Now that I am writing this post, the use of cannabis is still illegal in our region and we don’t know if one day soon it becomes legal and available like alcohol and cigarettes.
My approach will be absolutely non-judgemental.
How does cannabis affect the mental health?
Cannabis contains a chemical called THC, which moves from the bloodstream into the brain. THC is a hallucinogen, meaning that it changes the way that you see reality.
How do you feel about cannabis?
Some users will have an immediate sense of happiness (euphoria) and relaxation. They might become more talkative or laugh a lot, some experience more hunger and crave to eat foods.
Some of the not-so-good effects can include:
- Memory problem
- Anxiety, panic attacks
- feeling angry, irritable or restless
- Low sexual performance
- Low motivation
- Poor coordination affects activities like walking or driving.
- Psychosis (having hallucination and become delusional)
What are the benefits of stopping cannabis?
There are plenty of benefits you are likely to notice if you cut out cannabis, like:
- better concentration
- improved mood
- increased motivation
- more energy
- better sleep patterns (after a few weeks).
You might notice some of these benefits straight away, while others might take a bit longer.
Generally the longer you go without using the easier it gets.
Withdrawals usually last around a week, although problems with sleep may last longer.
- Gastro symptoms
- poor appetite
- sleeping difficulties
- sometimes feeling angry, irritable or restless.
This is where your close friends, partner or a professional like your GP or Psychologist can help to manage this period easier. We doctors can prescribe you a short term medicine to deal with the adverse effects easier along with the other strategies you use.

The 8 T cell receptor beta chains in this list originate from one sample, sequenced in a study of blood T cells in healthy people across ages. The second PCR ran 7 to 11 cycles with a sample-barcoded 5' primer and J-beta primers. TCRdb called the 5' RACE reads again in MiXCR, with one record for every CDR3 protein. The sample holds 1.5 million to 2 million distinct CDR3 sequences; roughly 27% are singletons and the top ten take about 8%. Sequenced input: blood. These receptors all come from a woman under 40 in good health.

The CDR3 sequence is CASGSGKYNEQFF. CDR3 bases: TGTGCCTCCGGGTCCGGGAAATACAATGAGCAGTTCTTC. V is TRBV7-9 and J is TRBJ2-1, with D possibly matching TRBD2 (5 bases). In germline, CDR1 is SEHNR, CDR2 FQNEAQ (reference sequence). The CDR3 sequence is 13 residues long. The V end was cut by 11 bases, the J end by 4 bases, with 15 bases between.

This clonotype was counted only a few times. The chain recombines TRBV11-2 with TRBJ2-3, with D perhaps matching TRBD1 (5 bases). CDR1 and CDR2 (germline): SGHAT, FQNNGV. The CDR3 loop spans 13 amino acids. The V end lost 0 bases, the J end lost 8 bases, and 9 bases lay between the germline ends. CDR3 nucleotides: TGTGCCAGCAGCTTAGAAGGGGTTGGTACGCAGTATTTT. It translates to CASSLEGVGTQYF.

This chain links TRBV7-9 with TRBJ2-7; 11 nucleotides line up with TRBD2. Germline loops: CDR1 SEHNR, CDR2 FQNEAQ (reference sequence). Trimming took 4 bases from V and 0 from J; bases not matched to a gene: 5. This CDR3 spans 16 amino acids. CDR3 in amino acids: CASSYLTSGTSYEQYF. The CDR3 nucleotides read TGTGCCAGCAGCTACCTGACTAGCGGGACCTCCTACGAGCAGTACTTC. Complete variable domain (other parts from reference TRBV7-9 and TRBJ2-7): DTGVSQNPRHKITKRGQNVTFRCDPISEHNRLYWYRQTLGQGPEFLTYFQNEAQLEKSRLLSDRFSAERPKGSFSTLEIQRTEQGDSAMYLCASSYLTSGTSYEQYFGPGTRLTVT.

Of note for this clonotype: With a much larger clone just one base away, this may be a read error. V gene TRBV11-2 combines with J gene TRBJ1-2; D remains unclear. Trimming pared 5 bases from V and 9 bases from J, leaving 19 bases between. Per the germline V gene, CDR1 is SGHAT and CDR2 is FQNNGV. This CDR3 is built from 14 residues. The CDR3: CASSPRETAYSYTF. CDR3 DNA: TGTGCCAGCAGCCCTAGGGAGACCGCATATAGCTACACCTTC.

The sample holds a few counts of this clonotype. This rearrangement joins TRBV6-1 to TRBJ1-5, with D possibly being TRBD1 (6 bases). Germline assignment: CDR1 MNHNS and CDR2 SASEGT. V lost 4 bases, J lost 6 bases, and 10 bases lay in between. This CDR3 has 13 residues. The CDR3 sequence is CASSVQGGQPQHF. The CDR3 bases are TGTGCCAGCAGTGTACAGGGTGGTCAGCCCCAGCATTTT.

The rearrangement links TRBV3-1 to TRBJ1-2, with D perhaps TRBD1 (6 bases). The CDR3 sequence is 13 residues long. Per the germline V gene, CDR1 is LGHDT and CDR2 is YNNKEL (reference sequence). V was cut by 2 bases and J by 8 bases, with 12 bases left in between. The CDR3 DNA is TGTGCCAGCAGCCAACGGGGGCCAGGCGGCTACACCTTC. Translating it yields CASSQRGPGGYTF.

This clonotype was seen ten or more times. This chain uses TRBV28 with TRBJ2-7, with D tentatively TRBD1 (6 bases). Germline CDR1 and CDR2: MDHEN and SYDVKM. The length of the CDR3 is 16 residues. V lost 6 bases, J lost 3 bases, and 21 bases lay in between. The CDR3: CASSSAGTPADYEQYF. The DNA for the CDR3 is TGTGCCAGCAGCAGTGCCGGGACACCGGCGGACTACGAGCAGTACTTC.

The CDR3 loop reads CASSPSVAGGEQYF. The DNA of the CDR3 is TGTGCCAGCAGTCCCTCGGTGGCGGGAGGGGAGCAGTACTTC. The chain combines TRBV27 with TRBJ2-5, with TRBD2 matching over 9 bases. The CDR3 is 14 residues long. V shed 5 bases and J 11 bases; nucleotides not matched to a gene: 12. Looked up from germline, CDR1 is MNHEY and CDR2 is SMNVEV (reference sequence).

Tips for staying safe
Now I’m not going to encourage you to try cannabis! If you’re going to use cannabis, there will always be the risk of things not going great.
You can reduce some of these risks by:
- just using a bit at a time and waiting to see what it feels like
- not mixing it with alcohol and other drugs. Things can get out of control quickly
- not driving or doing anything that requires coordination after you’ve used cannabis. (It is illegal to drive while on drugs)
- only using cannabis with people you trust. Have someone in your group who is not using cannabis keep an eye out for you. Remember to keep an eye on your friends, too
- having cannabis free days. Avoid it if you have school, uni or work the next day
- calling an ambulance if things get bad – they are there to keep you safe, not to get you in trouble.
How can you get help?
If your cannabis use is starting to affect your mental health, wellbeing, or your relationship it can be a good idea to get help. You can talk to someone about your options and look at different ways of cutting down or stopping your use.
To learn more about the mental health affects of cannabis you can go to:
You can use this lockdown as a positive game changer! We are ready to give you a hand!